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'Severe Blow to Iraqi Torture Survivors': Despite Evidence of UK War Crimes, ICC Drops War Crimes Probe

The decision "will doubtless fuel perceptions of an ugly double standard in justice: one approach to powerful states and quite another for those with less clout."

An Iraqi woman walks past billboards reading 'Patrols and military convoys are for your protection' in Baghdad in August 2006.

An Iraqi woman walks past billboards reading 'Patrols and military convoys are for your protection' in Baghdad in August 2006. (Photo by Karim Sahib/AFP/Getty Images)

The International Criminal Court's Office of the Prosecutor said Wednesday that—despite evidence of war crimes—it is not launching a probe into actions committed by British forces in Iraq.

Chief prosecutor Fatou Bensouda's office opened a preliminary examination in 2014 into allegations of systematic inhumane acts including sexual assault and torture against Iraqi detainees between 2003 to 2008. That development was praised at the time by the Berlin-based European Center for Constitutional and Human Rights (ECCHR), which submitted evidence to the court, as "a milestone for Iraqi victims and for international criminal law."

Wednesday's announcement, in contrast, drew fierce ire from the group.

In a statement, Bensouda said that her office had "previously found, and today confirmed, that there is a reasonable basis to believe that members of the British armed forces committed the war crimes of wilful killing, torture, inhuman/cruel treatment, outrages upon personal dignity, and rape and/or other forms of sexual violence. The office has identified a confined number of incidents to reach this determination which, while not exhaustive, appear to correspond to the most serious allegations of violence against persons in UK custody."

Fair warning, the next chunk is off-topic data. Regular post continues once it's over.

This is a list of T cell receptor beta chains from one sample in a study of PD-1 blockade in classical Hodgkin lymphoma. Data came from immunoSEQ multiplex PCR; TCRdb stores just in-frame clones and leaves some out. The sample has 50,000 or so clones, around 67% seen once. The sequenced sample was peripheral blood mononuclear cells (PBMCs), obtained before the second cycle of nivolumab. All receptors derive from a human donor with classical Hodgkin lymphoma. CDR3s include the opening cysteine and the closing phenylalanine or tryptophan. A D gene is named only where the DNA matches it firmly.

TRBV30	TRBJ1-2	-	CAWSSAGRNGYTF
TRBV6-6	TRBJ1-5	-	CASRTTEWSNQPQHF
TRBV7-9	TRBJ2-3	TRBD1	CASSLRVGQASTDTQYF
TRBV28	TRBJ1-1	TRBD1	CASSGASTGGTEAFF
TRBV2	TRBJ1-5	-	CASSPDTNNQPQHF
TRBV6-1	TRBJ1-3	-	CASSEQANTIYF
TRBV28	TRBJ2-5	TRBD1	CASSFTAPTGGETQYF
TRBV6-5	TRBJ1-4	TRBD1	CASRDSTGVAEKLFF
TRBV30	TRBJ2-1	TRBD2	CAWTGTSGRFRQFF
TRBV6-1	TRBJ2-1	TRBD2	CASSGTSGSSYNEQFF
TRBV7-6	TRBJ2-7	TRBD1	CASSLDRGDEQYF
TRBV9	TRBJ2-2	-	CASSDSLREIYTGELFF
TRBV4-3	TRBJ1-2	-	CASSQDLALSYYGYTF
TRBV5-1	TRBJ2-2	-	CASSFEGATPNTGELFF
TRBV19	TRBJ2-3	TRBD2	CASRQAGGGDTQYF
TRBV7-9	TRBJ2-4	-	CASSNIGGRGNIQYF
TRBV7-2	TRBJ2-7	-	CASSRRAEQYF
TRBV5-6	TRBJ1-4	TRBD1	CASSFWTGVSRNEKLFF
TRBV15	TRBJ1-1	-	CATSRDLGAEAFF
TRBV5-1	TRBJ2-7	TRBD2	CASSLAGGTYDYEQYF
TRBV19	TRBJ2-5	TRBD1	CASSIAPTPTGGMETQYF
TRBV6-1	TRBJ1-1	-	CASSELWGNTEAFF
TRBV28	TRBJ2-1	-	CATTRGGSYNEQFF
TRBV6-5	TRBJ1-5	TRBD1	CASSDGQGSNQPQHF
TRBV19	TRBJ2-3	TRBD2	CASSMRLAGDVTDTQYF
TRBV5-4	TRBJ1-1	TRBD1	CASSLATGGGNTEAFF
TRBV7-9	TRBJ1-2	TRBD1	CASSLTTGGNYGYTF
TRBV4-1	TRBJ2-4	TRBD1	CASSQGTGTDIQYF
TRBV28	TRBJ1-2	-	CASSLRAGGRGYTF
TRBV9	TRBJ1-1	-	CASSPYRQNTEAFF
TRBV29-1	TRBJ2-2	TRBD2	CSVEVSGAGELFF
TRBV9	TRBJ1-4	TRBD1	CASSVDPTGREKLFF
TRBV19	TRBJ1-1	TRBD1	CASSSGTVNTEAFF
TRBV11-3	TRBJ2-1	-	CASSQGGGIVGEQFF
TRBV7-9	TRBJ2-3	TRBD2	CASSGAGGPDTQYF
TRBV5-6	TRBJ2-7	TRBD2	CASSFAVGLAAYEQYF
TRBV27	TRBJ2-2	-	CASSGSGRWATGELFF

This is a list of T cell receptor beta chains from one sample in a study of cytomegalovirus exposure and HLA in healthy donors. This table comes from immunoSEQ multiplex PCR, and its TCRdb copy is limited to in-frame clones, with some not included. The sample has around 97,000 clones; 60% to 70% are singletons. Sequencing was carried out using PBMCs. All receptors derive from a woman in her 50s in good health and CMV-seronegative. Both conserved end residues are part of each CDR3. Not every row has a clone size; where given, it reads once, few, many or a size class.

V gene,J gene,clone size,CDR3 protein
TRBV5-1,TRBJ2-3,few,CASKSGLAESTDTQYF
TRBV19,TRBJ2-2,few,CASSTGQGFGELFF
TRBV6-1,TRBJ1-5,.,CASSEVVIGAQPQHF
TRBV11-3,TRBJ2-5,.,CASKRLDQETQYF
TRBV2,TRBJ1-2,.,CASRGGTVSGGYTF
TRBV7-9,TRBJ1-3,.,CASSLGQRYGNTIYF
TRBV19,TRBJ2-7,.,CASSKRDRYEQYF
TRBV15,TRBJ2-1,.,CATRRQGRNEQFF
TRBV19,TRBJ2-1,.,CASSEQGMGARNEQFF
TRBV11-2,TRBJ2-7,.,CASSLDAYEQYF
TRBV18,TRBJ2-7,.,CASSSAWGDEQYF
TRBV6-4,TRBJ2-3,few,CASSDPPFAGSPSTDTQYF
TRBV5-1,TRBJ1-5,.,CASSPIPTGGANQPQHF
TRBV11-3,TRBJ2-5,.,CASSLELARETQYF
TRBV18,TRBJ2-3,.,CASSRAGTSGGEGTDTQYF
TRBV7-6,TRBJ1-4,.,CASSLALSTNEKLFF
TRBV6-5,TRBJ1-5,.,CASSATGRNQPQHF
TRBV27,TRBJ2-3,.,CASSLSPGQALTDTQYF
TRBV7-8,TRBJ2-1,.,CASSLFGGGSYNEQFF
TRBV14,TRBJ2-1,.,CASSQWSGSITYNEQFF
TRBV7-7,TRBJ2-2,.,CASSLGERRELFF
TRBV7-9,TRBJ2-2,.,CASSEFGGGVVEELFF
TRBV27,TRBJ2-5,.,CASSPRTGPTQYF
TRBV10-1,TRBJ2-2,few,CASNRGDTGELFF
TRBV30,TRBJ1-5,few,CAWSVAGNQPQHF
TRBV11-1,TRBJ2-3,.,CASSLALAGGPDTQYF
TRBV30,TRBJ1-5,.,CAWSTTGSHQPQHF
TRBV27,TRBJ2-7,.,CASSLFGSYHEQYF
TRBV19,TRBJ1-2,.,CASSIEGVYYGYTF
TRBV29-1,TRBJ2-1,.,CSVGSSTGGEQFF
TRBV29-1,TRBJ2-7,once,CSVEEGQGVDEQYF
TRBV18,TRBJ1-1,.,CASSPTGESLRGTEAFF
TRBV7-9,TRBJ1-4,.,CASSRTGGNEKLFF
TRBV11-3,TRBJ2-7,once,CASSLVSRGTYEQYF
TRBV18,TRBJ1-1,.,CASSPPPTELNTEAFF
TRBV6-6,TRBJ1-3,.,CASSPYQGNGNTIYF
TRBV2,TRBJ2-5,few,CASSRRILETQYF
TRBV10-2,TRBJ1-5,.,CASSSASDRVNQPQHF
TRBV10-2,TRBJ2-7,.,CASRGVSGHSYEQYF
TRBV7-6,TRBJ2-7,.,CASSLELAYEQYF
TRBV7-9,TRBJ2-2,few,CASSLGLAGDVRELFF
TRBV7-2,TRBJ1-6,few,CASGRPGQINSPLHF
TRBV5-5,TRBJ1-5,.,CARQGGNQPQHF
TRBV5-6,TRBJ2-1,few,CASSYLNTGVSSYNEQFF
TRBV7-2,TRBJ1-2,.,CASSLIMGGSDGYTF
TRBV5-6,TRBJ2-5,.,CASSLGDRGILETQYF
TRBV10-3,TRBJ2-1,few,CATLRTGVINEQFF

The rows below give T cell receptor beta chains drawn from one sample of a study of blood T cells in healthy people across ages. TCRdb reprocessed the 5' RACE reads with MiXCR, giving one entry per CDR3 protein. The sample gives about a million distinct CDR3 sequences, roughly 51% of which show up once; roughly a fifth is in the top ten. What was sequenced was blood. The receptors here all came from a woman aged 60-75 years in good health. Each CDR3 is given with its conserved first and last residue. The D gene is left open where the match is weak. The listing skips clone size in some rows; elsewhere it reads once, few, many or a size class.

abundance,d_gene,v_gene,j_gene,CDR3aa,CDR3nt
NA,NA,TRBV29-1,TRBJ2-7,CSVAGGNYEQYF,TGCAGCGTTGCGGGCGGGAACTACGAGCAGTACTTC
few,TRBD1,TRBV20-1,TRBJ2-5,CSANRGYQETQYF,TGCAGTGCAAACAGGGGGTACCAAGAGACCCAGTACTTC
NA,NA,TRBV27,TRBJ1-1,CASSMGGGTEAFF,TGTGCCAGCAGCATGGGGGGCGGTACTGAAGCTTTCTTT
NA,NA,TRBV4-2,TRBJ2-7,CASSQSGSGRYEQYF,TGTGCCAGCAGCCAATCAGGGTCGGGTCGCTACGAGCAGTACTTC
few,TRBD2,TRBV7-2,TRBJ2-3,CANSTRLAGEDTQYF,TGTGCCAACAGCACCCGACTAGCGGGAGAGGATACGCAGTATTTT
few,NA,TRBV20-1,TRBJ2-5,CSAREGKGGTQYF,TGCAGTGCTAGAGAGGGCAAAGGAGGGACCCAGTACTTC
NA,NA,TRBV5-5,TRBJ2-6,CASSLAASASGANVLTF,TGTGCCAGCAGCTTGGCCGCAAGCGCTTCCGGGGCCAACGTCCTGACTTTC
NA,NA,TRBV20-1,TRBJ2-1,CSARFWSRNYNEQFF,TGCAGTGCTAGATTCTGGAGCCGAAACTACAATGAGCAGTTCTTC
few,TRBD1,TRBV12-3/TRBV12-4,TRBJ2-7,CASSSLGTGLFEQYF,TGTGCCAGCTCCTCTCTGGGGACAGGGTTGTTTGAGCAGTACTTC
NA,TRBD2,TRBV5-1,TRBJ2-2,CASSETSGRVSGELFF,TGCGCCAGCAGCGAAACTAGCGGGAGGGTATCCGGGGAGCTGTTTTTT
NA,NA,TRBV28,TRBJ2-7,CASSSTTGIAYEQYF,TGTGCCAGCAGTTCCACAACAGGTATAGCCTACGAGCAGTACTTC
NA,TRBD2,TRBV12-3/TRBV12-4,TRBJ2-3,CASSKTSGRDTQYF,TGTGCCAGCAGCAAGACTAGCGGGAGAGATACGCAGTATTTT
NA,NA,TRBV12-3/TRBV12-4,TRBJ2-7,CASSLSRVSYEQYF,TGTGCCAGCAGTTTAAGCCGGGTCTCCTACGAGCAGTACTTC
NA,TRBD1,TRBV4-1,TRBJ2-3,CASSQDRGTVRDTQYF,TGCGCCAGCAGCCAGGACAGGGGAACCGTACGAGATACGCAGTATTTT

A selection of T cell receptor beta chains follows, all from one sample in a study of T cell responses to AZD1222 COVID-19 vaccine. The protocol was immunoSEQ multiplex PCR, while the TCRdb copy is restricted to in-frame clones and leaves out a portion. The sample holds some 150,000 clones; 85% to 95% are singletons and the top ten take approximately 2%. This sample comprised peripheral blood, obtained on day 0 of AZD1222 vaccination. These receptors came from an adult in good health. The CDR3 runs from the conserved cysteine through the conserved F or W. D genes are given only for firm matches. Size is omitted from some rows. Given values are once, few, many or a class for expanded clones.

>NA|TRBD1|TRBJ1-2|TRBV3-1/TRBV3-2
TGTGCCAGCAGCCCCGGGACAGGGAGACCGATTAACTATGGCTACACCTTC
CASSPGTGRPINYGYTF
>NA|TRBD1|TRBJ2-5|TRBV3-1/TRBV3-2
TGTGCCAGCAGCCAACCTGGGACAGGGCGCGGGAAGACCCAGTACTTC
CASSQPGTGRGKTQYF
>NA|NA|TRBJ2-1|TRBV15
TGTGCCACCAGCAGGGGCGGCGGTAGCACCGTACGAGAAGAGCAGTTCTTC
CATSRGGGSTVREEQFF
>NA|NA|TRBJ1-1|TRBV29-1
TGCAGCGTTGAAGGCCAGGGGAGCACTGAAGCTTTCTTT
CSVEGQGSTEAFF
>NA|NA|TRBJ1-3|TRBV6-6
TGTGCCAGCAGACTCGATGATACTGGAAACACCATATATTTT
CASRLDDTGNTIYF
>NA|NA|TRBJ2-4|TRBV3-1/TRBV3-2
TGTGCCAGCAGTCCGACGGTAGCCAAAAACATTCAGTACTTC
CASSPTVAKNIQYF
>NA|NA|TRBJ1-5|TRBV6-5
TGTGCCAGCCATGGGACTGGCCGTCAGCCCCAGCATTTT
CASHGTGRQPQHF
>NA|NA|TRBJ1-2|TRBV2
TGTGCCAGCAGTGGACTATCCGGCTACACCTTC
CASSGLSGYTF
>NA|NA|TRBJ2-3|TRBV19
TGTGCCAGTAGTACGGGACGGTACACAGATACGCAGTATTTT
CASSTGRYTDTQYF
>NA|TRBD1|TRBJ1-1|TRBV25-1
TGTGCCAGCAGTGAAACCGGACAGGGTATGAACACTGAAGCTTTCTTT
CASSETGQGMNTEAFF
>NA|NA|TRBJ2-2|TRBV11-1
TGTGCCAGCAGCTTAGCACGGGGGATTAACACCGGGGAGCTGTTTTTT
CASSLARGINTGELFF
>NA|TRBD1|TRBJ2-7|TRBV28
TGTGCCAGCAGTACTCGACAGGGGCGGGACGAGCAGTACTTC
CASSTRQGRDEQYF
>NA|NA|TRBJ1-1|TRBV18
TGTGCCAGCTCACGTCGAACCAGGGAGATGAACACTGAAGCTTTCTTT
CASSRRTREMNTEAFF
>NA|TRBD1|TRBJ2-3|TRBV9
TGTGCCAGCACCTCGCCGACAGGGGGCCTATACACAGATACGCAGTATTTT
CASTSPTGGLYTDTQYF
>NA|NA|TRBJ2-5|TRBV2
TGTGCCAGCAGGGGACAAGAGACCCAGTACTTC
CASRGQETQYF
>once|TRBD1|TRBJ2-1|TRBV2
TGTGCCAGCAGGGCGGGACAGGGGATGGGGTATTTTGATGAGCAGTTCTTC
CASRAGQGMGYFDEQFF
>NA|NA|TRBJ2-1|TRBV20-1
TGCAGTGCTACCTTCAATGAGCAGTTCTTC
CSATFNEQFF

"The office further found that several levels of institutional civilian supervisory and military command failures contributed to the commission of crimes against detainees by UK soldiers in Iraq," Bensouda continued.

However, she pointed to investigations carried out by British authorities into the allegations as reason to quash a full probe.

The prosecutor's office "assessed that it could not conclude that the UK authorities had remained inactive" and said it "could not substantiate allegations that the UK investigative and prosecutorial bodies had engaged in shielding" individuals from criminal responsibility, according to the statement.

"I therefore determined that the only professionally appropriate decision at this stage is to close the preliminary examination," said Bensouda.

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She acknowledged that the decision might elicit "dismay and disappointment," and noted in her full report that the British authorities' process "has resulted in not one single case being submitted for prosecution: a result that has deprived victims of justice."

The decision, said ECCHR General Secretary Wolfgang Kaleck, "reinforces longstanding double standards in international justice and shows once again that powerful actors can get away with systematic torture."

"To this day, the UK has failed to fully investigate and prosecute systematic torture by its armed forces in Iraq; in particular, it has refused to investigate those at the top of command," Kaleck continued. "The ICC and the international justice system are failing in their primary purpose: to ensure accountability for grave crimes. "

"The decision is a severe blow to Iraqi torture survivors," Kaleck added.

Human Rights Watch also lamented the decision.

"The UK government has repeatedly shown precious little interest in investigating and prosecuting atrocities committed abroad by British troops," said Clive Baldwin, senior legal advisor at Human Rights Watch. "The prosecutor's decision to close her UK inquiry will doubtless fuel perceptions of an ugly double standard in justice: one approach to powerful states and quite another for those with less clout."

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